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handsoff

Octave Coupler on a One Manual Tracker Organ

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I'll start by saying that my question is purely theoretical and there is no prospect of what I am asking about actually happening so we don't need to worry about the morality of a change or obtaining a faculty. It's just for my own interest.

One of the organs I play regularly is this. It has a really good strong and bright principal chorus which especially with the Fifteenth drawn is excellent for leading a congregation.  What I feel the organ is missing is a 4' flute tone to give a little more brightness to quieter music. The 4' Principal + Claribel Flute or Stopped Diapason is OK but the Principal is a bit overpowering. There is no room in the standalone case for more pipes and my question is whether an Octave coupler would, and I repeat in theory only, be possible and would it be expensive? There would be space at the treble end for a drawstop to activate such a coupler. The action is light and positive and the whole organ is well maintained.

 

Thank you

 

 

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You have two 8 foot flutes, so would you be willing to forego one of them in favour of a 4 foot flute as an alternative to an octave coupler?  The majority of the new rank could perhaps be made up from the sacrificed 8 foot one in the hands of a sufficiently skilled voicer, so that it matches the remaining 8 foot flute.  Or perhaps forego the Dulciana, although two 8 foot flutes strike me as a bit extravagant in such a small instrument and I imagine the contemplative quietness of the Dulciana is something you would not want to lose in circumstances such as during Holy Communion.  I don't know of course, not having heard or played the instrument, so these suggestions might well be ill-founded.

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Sorry, I can't comment on expense / feasibility of adding octave couplers in small organs. 

However when I was a lad I had an organ with a nearly identical stop list to play on Sunday mornings (1870s Bevington I think), and the same backbone of a good set of 8 4 2 diapasons.  It did have an octave coupler, but (critically I think) it didn't have the stop diapason treble. The claribel with its own octave was disgusting.  The principal chorus 8 4 2 with octave coupler was, shall we say, to be used sparingly.  The dulciana was useless with or without the octave coupler (except to give some temporary relief from the claribel).  In other words, the octave coupler got used rarely!  Still, I would probably have used it more if I'd had a stopped diapason.

Of course I haven't heard your instrument so I could very well be on the wrong track, but prima facie I'd be much more inclined to send the Claribel Flute and Dulciana to the scrap yard (I don't get why Victorian organ builders were so keen on them!) and replace them with a nice, gentle, warm, wooden stopped 4ft flute and a twelfth.  If the twelfth is also gentle and not too bright then you might then get some value of having the octave coupler with Diapasons 8, 4 and 2 2/3 to make something approximating a mixture chorus??  I'm dubious though.  I guess you'd also be able to make a flutes 8, 4, 2 approximation with your octave coupler.  How fat is the Open D?  It might be over-bearing with its own octave?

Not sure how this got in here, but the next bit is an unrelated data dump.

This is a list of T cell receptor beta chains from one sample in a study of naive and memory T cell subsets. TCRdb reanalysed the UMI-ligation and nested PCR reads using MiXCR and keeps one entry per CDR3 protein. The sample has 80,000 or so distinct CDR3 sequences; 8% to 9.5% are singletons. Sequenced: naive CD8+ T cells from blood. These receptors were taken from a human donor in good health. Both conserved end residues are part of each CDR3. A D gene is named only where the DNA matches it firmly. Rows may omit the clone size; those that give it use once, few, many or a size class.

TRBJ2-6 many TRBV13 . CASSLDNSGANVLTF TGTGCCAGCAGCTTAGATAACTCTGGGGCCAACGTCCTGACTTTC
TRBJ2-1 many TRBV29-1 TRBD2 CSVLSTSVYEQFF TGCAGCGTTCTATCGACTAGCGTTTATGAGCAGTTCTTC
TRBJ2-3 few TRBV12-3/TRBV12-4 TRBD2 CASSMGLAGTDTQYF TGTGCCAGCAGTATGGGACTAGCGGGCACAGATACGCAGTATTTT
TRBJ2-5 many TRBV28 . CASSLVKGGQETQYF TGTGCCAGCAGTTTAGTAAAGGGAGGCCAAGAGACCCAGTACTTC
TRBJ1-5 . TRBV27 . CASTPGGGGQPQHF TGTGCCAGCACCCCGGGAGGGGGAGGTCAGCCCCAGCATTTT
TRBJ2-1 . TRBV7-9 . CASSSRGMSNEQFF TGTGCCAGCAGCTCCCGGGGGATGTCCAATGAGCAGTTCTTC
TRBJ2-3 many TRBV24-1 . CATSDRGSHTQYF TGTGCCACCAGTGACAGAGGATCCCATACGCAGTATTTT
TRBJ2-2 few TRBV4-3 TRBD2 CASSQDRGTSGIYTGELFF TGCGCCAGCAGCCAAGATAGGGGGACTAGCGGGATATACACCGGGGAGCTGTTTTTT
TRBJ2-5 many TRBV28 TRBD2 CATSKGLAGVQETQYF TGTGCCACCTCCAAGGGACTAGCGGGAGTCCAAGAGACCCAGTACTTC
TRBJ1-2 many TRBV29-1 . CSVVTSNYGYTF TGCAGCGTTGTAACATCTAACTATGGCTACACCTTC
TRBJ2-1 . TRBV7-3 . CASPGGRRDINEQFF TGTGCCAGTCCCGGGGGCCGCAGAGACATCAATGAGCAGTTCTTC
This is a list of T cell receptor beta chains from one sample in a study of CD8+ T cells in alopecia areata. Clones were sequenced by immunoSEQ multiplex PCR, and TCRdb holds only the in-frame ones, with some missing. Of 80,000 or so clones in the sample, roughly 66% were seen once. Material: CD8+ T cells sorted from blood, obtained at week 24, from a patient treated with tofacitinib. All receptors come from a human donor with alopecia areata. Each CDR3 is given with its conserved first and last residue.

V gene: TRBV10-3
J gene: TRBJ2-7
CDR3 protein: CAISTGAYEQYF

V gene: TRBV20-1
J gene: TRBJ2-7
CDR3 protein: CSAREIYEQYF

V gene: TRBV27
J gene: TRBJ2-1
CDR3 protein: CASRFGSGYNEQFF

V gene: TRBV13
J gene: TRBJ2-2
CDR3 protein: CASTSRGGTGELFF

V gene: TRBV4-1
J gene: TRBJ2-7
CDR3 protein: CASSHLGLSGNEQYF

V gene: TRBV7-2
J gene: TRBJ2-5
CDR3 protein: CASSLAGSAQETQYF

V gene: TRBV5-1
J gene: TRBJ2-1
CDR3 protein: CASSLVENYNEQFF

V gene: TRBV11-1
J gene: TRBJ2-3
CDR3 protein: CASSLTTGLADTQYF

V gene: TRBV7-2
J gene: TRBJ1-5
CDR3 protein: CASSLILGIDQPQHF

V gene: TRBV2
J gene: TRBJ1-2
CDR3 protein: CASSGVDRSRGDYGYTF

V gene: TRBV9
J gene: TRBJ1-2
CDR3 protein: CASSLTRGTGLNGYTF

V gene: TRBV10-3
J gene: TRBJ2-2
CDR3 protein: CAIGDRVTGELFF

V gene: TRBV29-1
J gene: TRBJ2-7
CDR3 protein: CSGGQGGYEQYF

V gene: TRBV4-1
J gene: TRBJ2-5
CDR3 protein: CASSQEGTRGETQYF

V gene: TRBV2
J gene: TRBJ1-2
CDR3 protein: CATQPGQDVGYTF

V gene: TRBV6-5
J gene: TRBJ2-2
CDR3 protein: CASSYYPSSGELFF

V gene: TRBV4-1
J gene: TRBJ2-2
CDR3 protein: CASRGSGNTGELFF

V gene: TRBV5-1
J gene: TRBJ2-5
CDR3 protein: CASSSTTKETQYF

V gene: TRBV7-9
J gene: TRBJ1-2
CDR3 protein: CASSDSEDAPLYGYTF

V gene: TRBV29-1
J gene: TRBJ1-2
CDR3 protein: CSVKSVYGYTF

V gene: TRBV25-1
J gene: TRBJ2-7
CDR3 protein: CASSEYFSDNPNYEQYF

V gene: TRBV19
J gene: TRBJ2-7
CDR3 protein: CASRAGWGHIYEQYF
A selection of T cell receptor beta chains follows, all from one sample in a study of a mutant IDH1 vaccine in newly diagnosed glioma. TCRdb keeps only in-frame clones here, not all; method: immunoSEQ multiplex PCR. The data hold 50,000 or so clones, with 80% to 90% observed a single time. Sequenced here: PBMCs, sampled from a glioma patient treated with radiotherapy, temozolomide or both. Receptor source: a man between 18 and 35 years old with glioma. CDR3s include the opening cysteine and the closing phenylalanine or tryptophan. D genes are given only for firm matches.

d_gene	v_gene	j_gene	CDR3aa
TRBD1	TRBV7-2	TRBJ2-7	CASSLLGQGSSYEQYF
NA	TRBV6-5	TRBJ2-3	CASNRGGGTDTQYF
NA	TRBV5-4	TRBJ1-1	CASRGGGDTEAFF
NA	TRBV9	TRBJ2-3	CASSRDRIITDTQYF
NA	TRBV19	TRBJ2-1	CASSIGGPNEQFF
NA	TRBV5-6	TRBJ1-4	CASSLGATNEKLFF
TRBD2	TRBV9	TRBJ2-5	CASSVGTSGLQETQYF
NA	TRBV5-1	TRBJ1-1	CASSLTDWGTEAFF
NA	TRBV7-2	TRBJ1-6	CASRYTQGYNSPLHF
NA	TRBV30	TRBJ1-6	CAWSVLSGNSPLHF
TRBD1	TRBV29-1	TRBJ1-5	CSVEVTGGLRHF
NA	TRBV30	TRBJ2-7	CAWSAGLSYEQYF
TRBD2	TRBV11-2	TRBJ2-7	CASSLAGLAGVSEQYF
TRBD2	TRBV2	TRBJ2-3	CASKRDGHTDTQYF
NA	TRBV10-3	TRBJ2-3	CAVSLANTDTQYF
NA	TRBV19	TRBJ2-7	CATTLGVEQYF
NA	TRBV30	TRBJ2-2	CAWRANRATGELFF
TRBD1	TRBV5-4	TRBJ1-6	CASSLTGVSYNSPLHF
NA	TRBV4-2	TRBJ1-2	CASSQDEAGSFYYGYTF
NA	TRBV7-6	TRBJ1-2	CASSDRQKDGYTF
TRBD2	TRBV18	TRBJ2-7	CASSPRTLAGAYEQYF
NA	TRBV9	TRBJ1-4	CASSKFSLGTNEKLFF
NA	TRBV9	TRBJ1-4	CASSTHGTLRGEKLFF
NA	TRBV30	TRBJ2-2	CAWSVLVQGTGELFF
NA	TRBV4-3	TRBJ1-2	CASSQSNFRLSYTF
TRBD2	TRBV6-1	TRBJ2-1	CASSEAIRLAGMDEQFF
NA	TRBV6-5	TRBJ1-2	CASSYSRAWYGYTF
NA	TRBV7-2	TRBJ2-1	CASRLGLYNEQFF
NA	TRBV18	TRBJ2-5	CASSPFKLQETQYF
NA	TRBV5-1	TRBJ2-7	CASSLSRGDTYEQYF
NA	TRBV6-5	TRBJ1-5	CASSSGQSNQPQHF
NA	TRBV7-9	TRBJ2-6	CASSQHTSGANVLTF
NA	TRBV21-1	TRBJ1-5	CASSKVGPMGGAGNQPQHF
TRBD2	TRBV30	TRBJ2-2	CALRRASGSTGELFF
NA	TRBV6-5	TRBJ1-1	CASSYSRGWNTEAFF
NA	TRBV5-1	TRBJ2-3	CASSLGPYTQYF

On balance I don't personally think the octave coupler would add that much tbh.  You'd also need to be sure the wind supply would hold up.

(ps I've been rude about my Bevington but we were good friends really!  It was the right size for the building, which was small but had a bit of reverberation, and the congregation sang really heartily which they wouldn't have done if it had been a bad organ.)

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Cross posted with Colin.

 

Also just spotted your manual compass only goes up to F3 which means that any combinations made using the octave coupler would conk out from F# at the top of the treble stave.  HTH.

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PPS With a real 4' flute you'd also get access to 8 OD + 4 Fl combination as a step down in volume from the 8+4 Principals - v useful at mp / mf, and not possible with the octave coupler option.

-------

Warning: cheeky second-glass-of-red-wine suggestion coming!

If you kept your ear to the ground regarding redundant / derelict organs in the area you might even be able to get the pipework for free!  Then you and an accomplice can just swap the pipes across in the dead of night, tune them up, and you'll have cost the church nothing. No fund-raising, no faculty, no Parish Council politics. Take care of the old pipes, and you'll have done nothing irreversible; indeed, you could possibly try different things out until you get what you feel you need. (I won't tell anyone if you don't!)

I feel like I'm about to get told off.  Ooh, my glass is empty ...

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I think handsoff is probably right with the effect he wants to achieve. I used to play this https://www.npor.org.uk/NPORView.html?RI=N07673 regularly. With a clear principal chorus, and the secondary 8+4 flutes, it was indeed quite effective, even though accompanying typically Catholic alternatim music did require a lot of playing with the right hand and feet, while the left hand was busy yanking stops in and out. But it was worth it, and I played it in exactly the way handsoff describes. Interestingly, apart from having an completely different original specification, so some considerable acquisition of second hand pipes had already occurred, it was clearly also originally mostly enclosed in a swell box, apart from the Open Diapason.